A MANGO A DAY! (Keeps the Colonizer Away), Azomali's first multi-song release since 2019's Guyaba Mixtape, feeds on the nuance undergirding all these generalities. If you've been following his Instagram over the past few years, then between some of most impressive off-the-head freestyles ever recorded, you've witnessed a number of scenes not unlike those generalized above. But seeing is one thing and feeling another. As opposed to social media, AMAD! has a deprogramming effect. It bumps in the corazón, jump-starting empathy. Impressively, it accomplishes this in under 20 minutes with just six songs and five field recorded interludes. For my part, it certainly didn't hurt that one of those six featured Johnny Storm and Azomali together on a track for the first time since they were known respectively as Sky Walker and Kaotik Ellement. But I digress.

Azomali's music ranges from transportive to outright transcendent. The scary thing is that it's only getting better. This naturally should tempt you to wonder what's next. But let's not get ahead of ourselves. For now, I suggest simply taking as prescribed...


Marley Marl Remixes Two Public Enemy Classics

Two years ago, writing about a Public Enemy LL Cool J blend, I said it "reconciles Rap Attack's infamous on-air diss of 'Public Enemy No. 1' by placing Chuck and Flav's voices on beat over a Marley Marl loop." I sometimes write stupid shit. This is Chuck D at Mr. Magic's funeral service. Little did I know that Marley Marl had already remixed my favorite Public Enemy song, "Black Steel in the Hour of Chaos." Apparently he put hands on "By the Time I Get to Arizona" at some point as well. 

Nyah'Zo - Flourish

According to a recent study, young and old people's perceptions of time flipped during COVID lockdown, with young people feeling time flying, and olds imagining it slowed to a crawl. Normally, children, young adults, and even some middle-aged folks tend to think time drags while seniors by and large see time speeding by in front of their eyes. I have a theory about this. Maybe humans have evolved to experience time moving slowly for the sake of productivity. We perceive a lag so that all of us may get more done in the relatively little time we have on this planet. Time and space being so closely related, this might help explain how we're able to walk just a few years after we're born. For the sake of energy efficiency, the same genetic knowledge that lets us quickly adapt to our spatial environment also renders us relatively ignorant of our inherent temporal limitations. Life on Earth constantly multitasks so that it might one day flourish.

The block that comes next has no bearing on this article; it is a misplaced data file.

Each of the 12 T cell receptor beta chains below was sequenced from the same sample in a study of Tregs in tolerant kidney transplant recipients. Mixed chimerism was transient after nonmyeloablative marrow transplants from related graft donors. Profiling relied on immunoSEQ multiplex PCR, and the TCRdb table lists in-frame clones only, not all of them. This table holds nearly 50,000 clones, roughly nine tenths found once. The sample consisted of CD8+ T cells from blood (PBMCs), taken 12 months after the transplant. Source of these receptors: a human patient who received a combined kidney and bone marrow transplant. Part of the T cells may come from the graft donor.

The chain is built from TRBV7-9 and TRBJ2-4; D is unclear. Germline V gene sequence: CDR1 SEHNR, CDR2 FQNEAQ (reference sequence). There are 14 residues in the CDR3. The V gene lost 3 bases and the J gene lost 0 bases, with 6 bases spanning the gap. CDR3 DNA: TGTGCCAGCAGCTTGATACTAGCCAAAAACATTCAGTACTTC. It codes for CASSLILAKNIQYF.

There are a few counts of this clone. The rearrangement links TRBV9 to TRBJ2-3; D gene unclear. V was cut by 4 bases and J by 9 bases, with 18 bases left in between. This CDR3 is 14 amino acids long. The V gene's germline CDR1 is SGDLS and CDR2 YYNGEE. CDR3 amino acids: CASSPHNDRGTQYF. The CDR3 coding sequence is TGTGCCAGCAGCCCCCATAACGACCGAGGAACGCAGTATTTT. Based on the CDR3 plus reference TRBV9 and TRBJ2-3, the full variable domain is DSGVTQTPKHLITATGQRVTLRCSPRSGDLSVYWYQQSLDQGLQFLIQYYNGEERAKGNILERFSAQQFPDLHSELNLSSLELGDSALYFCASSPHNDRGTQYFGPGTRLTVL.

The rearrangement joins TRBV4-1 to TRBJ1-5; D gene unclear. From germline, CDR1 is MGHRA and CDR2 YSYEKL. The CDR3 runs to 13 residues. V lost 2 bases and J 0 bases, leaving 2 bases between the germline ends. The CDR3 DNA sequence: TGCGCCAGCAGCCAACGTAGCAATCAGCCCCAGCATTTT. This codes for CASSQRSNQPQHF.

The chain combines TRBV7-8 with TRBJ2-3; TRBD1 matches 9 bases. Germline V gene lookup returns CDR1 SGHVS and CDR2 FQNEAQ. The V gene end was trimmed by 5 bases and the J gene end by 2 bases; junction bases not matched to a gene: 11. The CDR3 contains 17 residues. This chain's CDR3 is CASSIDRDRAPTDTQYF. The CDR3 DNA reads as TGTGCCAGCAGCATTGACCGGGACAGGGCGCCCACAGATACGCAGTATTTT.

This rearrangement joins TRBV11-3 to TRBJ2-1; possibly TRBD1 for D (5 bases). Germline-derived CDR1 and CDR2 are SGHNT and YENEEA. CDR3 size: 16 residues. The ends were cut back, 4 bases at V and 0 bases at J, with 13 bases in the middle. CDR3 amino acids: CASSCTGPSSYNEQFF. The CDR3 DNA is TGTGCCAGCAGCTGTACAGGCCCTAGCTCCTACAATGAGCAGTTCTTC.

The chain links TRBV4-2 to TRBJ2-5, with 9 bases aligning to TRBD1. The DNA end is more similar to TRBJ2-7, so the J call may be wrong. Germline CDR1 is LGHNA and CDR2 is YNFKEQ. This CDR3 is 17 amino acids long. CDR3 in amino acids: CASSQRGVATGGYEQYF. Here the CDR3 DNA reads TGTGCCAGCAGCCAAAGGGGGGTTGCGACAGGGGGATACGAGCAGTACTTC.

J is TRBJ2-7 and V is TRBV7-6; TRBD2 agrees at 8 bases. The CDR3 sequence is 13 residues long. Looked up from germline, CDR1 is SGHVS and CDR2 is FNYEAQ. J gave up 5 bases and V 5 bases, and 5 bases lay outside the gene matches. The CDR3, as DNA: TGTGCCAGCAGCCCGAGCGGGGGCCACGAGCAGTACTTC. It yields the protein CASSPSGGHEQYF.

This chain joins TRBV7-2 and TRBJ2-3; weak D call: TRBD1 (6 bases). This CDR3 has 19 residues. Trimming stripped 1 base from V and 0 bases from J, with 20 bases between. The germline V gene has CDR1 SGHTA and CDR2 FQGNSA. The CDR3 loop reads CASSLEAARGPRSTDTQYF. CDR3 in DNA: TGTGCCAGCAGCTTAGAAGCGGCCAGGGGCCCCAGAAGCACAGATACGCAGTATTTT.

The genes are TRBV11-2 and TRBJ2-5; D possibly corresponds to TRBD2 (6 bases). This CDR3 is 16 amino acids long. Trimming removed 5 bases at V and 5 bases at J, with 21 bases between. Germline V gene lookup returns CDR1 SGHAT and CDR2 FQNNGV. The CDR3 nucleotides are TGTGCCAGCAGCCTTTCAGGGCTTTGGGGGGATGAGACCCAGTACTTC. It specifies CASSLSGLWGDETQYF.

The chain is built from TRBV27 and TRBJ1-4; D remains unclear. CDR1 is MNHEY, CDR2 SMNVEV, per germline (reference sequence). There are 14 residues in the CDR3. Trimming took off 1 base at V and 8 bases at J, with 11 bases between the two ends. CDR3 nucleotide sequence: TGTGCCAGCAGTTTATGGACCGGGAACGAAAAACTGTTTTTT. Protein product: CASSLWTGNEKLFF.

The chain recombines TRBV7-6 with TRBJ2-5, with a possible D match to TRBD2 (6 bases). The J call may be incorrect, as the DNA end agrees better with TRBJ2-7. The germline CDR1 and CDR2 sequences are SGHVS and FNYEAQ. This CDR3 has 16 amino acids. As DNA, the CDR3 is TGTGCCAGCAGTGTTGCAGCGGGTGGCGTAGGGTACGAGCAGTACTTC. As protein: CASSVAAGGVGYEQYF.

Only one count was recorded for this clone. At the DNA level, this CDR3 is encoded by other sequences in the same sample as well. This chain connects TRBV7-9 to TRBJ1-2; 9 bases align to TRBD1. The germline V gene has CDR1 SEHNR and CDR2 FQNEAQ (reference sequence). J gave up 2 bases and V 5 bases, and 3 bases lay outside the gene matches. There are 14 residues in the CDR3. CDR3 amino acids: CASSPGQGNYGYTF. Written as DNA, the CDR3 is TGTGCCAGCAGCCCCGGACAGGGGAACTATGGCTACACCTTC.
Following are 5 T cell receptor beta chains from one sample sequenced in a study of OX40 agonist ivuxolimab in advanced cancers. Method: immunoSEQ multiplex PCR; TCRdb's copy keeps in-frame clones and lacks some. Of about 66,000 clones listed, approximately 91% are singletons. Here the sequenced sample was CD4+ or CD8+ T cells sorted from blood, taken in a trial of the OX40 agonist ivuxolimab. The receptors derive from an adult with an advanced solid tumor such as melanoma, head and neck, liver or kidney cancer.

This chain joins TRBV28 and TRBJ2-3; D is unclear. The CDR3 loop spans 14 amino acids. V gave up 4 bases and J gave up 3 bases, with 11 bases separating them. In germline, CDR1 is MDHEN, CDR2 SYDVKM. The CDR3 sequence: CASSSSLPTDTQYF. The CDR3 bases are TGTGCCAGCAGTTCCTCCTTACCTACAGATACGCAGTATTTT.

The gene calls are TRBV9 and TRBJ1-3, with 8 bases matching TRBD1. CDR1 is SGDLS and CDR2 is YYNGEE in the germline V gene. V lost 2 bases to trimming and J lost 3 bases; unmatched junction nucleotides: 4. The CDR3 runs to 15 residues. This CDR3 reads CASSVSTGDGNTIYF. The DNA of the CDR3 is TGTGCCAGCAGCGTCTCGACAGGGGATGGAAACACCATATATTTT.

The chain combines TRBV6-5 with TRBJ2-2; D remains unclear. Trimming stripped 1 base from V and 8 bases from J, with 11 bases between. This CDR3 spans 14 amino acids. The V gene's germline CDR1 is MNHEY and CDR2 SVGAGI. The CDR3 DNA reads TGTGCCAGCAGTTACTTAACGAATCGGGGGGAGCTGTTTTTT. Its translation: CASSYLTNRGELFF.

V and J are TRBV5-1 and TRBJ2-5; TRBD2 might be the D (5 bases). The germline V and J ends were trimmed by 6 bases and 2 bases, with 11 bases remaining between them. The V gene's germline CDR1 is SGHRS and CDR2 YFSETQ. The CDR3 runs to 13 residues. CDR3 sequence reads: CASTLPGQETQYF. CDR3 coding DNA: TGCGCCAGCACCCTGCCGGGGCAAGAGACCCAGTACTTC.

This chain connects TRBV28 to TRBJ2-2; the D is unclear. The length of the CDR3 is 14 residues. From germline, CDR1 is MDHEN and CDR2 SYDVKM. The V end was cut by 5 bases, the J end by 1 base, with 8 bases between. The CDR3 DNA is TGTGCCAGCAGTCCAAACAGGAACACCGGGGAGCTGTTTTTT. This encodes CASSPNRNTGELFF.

Nyah Zo's Flourish EP dropped about 10 months ago. She'll be performing at Lithurgy Brewing Co. in Farmingdale on March 31. Use promo code NYAH with your ticket purchase to support her.


Gudda Vell - Champion Season